What I learned living home-free in the Valley

For Hampshire Life
Published: 9/20/2019 9:23:41 AM

In early spring of last year, faced with another rent increase, credit card debt and medical bills, I decided that my apartment was a costly luxury I could live without. My Ford Explorer SUV became home for seven months — long enough to pay off the bills and to save money for a winter escape vacation.

Even before I moved out, I made progress on my goal when I sold furniture, books, LP’s, one of my bikes, and a guitar. Much of my clothes and some furniture went to charity. I stashed the rest in a small storage unit in Sunderland that cost $60 per month.

The SUV had plenty of head room in the rear, and with the rear seats folded down it was long enough for all 6’3” of me to stretch out and sleep comfortably. I bought an $80 massage table, converted it into a bed by removing the legs, and added pillows, sheets and a puffy comforter. I christened my new home the FU-V, as in “F You — the rent’s too damn high,” and headed out on April 1, a fitting day for friends and family so sure I was on a brief fool’s errand.

I’d read blogs and forum posts by many people in the “van life” community. One good tip I followed was to join Planet Fitness, where I could workout, shower, use the toilets, Wi-Fi and fill bottles with cold fresh water. I also bathed in local community pools, creeks and lakes. Puffer’s Pond in North Amherst became a favorite for a morning cleansing.

In the early days, wary I’d be noticed and ordered to move on, I slept mostly in parking lots outside Planet Fitness or Walmart, blending in with other cars, as many of their locations are open 24/7. I soon saw that nobody noticed me or bothered me if they did. I became bolder in picking spots to spend the night, and this eventually attracted some police attention.

One night at Sheldon Field park in Northampton, two officers woke me with flashlights and taps on the window. They said “overnight parking isn’t allowed here.” I lied, saying “I got a late start returning from Vermont to Connecticut, and I got drowsy. So, I pulled off route 91 and found this park.” They stepped away a few minutes, then came back and announced I could stay the rest of the night.

I learned that if I parked near a “Closed at Dusk” or “No Overnight Parking” sign there was chance of getting rousted. If I parked right out in the open on the street, even in downtown Amherst or Northampton, I never had a problem other than excessive street lighting. For that, I stretched bungee cords across the top of the windows, and hung towel curtains to create a cozy dark tent.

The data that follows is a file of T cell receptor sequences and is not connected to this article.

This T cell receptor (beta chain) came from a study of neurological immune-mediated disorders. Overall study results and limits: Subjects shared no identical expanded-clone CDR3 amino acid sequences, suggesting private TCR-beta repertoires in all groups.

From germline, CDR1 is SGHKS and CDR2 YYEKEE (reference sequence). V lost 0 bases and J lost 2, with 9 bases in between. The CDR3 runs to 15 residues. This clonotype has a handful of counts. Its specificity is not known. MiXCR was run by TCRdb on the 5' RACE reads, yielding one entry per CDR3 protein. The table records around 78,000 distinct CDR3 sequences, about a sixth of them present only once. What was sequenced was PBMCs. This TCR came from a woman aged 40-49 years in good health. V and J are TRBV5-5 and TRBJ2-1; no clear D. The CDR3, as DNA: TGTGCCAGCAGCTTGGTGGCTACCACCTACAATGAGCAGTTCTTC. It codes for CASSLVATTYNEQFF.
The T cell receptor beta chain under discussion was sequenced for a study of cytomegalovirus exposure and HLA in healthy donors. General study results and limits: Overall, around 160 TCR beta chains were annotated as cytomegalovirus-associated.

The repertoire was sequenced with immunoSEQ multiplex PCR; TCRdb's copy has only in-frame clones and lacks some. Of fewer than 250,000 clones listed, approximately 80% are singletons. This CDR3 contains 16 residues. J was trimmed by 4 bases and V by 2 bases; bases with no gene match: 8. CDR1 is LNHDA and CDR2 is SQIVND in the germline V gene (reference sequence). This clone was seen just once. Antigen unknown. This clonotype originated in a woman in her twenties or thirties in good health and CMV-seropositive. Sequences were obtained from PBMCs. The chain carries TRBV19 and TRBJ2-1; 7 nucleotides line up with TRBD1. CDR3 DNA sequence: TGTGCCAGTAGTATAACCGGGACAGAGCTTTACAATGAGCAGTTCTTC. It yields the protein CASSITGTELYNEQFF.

When I started out, I saw the move only as a sacrifice of comforts in exchange for cutting out rent and bills for electric, water, cable and wi-fi. Yet, I still had lights, power, heat, A/C, streaming video on my phone, a good radio/CD system, and a comfortable bed.

I didn’t expect the many other benefits, especially better sleep. Within days, my circadian rhythm kicked in, and most weeknights I fell asleep by 10:30 p.m., slept great and woke with dawn light and birds around 5:30 a.m. That meant a much earlier start to my job as an independent sales rep, which I’d previously done mostly from home. Now, most work days ended by lunch time, freeing up the afternoon for hiking, biking or seeing a film.

My new life challenged my usual diet of unprocessed healthy food, and tempted me to overspend by eating too often in restaurants. At first, I ate too much fast food. I had a gas backpacker stove and a few basic kitchen items with me, but lacked a practical way of setting up a “kitchen.” I cooked only in parks with picnic tables, until I found a 2’ x 4’ piece of smooth-finish plywood I used to slide out from under the bed with the tailgate open to create a cooking counter and table. From then on, I made big breakfasts of coffee, bacon, eggs or oatmeal, and proper dinners of fresh food.

Another surprise benefit from life out in the open is meeting so many friendly people. The aroma and sight of my tailgate cooking attracted curious strangers everywhere, such as the parking lots at Puffer’s Pond and nearby Mill River Park, and various hiking trailheads and boat launches. Visitors were fascinated by my wood box cupboard of spices, olive oil, fresh eggs and vegetables, cans of sardines and beef stew.

I discovered that many people in the Connecticut River valley spend the night in vehicles. None of them were the wandering selfie-stick Instagram vloggers in pricey customized vans, who have popularized and romanticized the lifestyle. Instead, outside Walmart for example, I’d wake up and look out on a row of occupied cars, pick-ups, and SUV’s on both sides. Like me, these late arrivers selected darker spots on the edge of the lot, often near trees or a line of shrubs for added privacy and darkness.

Some of these vehicles held young children and one parent, while the other parent worked the night shift inside the store. A couple times nearby voices speaking in Spanish woke me when mamá or papá came out on their break to check on the family, bringing drinks and snacks. Apparently, the rent is too damn high for these workers, too.

At the end of October, as cold weather set in, I moved into a smaller, less inexpensive apartment that was perfect for my new downsized lifestyle. I’d accomplished all of my goals and so much more. Friends and family still joke about me being “homeless” or “living in a van down by the river.” I remind them that homeless people lack adequate income for food, much less shelter, whereas I enjoyed comfort and security living home-free.




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